Windows 8 is being re-packaged
Why does this news deserve a whole article?
Re: Windows 8 is being re-packaged
Would you have preferred it if the article stopped mid-sentence?
Do people buy basic?
I haven't seen a copy of 7 basic. With Vista basic used to appear on crummy laptops that weren't high enough spec to worth buying but I've only seen Home Premium or starter on netbooks.
Also if Ultimate is dropped how will the paranoid home user encrypt their drives?
I've never understood why someone would pay $239 for Windows 7 Ultimate when for $199 they could buy _all_ of Microsoft's software from Technet? Yes, I know that strictly speaking the license is for "testing and development", but still, it's pretty good value...
"I've never understood why someone would pay $239 for Windows 7 Ultimate when for $199 they could buy _all_ of Microsoft's software from Technet? "
Because that $199 for Technet is a yearly fee?
A lot of folks haven't heard about Technet either.
Why the bleep don't they just sell 'Windows XYZ' cheaply with a core feature set and include some sort of "App Shop"? That way everybody pays for just the features they want, -and- they separate 'Applications' from 'OS'.
Oh wait. That's sanity.
How many different OS installs do you want to support?
And things that don't work because it depends on another component program, which is missing?
You can play that game with Linux for free, so who needs an app store?
But I think (may be wrong) that in any normal Windows 7 version, all of the operating system software is there, a full distro - but some of it only fully works if you bought the right licence. Which you can do inside Windows Control Panel.
Not the traditional SKUs then?
the really rubbish one
the one that looks bad, but kinda works, sometimes
the one that the EU insisted on
the one that you could afford
the one that you wanted
the top-of-the-range one that your boss plays Solitaire on all day
Isn't it time we got rid of 32-bit machines? Or rather, isn't it time we stop making 32 bit machines?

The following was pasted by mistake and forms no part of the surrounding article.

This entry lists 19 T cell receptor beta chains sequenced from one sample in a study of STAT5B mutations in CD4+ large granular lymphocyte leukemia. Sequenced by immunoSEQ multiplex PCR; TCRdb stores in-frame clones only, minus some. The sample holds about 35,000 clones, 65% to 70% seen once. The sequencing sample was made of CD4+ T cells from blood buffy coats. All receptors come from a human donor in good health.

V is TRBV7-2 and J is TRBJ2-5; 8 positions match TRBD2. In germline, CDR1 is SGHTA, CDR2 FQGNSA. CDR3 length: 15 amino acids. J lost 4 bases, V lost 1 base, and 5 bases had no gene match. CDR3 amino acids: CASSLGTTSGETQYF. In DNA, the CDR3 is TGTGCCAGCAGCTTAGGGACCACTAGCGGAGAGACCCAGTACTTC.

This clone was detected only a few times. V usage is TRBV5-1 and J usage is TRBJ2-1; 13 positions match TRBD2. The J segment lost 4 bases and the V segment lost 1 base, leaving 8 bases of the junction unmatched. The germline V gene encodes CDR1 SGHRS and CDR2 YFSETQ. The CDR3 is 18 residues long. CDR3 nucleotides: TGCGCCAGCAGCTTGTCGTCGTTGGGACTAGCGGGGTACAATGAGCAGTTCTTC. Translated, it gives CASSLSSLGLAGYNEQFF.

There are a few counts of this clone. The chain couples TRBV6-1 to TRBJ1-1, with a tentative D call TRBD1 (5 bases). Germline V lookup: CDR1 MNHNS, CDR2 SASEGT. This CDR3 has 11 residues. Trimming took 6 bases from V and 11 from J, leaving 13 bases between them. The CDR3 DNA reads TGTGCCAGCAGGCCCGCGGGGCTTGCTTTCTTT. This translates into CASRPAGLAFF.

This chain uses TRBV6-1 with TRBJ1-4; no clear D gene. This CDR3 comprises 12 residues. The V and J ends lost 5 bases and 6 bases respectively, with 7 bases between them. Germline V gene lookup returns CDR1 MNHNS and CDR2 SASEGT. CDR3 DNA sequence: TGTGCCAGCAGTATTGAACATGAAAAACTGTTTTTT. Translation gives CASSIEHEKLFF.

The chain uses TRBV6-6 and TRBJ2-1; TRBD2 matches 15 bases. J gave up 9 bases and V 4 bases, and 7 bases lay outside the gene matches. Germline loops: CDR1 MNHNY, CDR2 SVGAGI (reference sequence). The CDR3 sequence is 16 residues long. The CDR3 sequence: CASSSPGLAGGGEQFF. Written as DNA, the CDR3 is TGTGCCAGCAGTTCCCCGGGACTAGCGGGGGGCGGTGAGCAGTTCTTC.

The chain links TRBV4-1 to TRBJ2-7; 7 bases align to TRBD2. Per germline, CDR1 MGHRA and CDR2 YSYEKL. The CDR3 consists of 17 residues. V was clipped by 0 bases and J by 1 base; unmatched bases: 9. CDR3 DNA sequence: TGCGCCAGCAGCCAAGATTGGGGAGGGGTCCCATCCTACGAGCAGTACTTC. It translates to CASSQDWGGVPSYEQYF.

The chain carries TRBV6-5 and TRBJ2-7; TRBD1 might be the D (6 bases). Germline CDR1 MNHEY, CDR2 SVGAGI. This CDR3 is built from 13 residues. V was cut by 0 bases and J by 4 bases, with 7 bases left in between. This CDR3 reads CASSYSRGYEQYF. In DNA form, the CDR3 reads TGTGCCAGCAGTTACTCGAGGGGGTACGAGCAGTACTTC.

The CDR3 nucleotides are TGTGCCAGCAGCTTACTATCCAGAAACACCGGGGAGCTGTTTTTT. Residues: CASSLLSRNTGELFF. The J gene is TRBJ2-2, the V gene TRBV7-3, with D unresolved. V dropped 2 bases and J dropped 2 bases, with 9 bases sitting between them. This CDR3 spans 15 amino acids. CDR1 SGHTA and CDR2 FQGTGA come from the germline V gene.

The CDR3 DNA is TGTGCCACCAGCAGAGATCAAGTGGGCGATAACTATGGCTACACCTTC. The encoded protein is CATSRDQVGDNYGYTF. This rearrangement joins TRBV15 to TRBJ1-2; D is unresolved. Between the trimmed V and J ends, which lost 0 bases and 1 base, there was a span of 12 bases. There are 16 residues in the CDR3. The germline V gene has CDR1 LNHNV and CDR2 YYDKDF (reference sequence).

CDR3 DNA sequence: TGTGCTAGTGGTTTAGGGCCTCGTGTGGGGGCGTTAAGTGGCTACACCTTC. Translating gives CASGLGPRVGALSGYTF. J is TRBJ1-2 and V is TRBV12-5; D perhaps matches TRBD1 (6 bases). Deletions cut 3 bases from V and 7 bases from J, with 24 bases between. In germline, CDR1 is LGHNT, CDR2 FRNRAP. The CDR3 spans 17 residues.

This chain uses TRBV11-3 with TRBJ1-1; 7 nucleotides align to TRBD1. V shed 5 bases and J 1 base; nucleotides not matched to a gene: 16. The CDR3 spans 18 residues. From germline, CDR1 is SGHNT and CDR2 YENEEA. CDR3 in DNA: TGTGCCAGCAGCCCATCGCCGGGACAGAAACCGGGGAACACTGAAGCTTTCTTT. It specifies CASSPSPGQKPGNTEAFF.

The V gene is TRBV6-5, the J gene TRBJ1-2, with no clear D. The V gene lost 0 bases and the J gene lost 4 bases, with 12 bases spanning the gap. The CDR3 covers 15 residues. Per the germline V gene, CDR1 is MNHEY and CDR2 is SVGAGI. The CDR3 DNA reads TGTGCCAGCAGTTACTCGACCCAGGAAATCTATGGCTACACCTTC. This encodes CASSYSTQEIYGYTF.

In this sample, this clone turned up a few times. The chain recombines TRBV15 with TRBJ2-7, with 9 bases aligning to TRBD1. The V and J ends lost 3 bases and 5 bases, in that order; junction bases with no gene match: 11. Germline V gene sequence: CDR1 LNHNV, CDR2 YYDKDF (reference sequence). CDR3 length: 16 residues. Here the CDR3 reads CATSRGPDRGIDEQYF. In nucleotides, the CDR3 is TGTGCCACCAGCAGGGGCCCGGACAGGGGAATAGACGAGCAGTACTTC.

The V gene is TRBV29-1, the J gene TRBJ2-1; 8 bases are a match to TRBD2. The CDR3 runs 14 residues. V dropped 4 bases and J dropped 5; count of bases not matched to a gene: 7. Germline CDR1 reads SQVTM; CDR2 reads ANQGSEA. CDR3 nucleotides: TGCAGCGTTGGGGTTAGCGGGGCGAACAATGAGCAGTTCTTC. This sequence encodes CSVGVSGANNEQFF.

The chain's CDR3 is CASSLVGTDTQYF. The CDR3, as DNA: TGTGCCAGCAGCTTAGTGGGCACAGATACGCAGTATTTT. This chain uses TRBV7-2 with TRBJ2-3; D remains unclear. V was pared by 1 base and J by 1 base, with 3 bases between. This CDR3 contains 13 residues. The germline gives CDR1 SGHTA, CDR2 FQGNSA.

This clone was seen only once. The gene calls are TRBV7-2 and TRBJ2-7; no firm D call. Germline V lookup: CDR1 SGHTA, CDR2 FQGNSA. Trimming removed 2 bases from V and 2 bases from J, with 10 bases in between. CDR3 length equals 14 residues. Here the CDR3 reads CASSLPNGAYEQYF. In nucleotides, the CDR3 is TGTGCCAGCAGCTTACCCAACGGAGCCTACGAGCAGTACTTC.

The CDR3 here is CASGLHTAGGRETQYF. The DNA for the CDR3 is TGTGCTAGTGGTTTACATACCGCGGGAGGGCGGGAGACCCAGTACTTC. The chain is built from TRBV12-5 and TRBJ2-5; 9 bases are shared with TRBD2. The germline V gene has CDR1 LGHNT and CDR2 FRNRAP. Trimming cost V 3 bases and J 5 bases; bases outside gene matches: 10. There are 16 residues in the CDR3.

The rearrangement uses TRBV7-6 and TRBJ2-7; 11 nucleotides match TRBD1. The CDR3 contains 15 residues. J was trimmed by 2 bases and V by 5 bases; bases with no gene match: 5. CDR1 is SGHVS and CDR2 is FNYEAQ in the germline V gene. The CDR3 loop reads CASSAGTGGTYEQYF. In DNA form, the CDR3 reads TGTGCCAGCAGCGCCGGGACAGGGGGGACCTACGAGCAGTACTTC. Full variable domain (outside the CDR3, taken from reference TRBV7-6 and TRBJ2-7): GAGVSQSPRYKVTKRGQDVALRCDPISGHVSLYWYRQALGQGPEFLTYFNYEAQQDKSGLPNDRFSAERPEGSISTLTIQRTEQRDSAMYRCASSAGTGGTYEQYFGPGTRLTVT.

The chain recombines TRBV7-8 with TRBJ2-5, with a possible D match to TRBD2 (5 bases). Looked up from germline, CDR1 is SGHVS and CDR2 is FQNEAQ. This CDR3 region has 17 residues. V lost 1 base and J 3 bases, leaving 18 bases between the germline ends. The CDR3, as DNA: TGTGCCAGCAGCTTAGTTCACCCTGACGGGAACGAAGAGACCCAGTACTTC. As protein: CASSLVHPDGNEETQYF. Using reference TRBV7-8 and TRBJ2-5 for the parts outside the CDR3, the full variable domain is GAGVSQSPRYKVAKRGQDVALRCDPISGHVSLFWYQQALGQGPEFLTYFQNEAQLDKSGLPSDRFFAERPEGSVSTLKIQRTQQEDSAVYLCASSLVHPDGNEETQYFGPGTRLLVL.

Is it not time to draw a line under 32-bit and move users over to 64?
There are still plenty of computers out there with 32-bit processors.
Which are all slow...
... and quite old. Like Pentium 4, Core Duo or first gen Atom.
How many 32bit PCs really need to run Windows 8? Me thinks Windows 7 would be fine for them, we can't keep supporting every old computer going with new Windows versions and 32bit software runs just fine on 64bit Windows in my experience.
MS should drop the 32bit edition and people with only half the necessary bits can just stick with the quite fine and not at all old hat Windows 7 for their OS needs. Seems to me a 32bit Windows 8 is entirely unnecessary.
The issue is:
Yes, corporates on even a 5 year upgrade cycle will have 64bit machines, but those 10 year old printers/scanners/whatever in the corner don't, and never will have 64bit drivers.
They still work, have been provably reliable (or at least cheap enough to repair to not want to get a more expensive model).
Even slightly more recent hardware eschews 64bit due to lack of OS penetration. I mean, how many people are viewing this in a 32bit operating system, even where the hardware is 64bit capable?
Writing this from 32bit Vista.
Re: The issue is:
Isn't this why the higher-end 64bit versions include the capability of running a 32bit copy of XP as a virtual machine?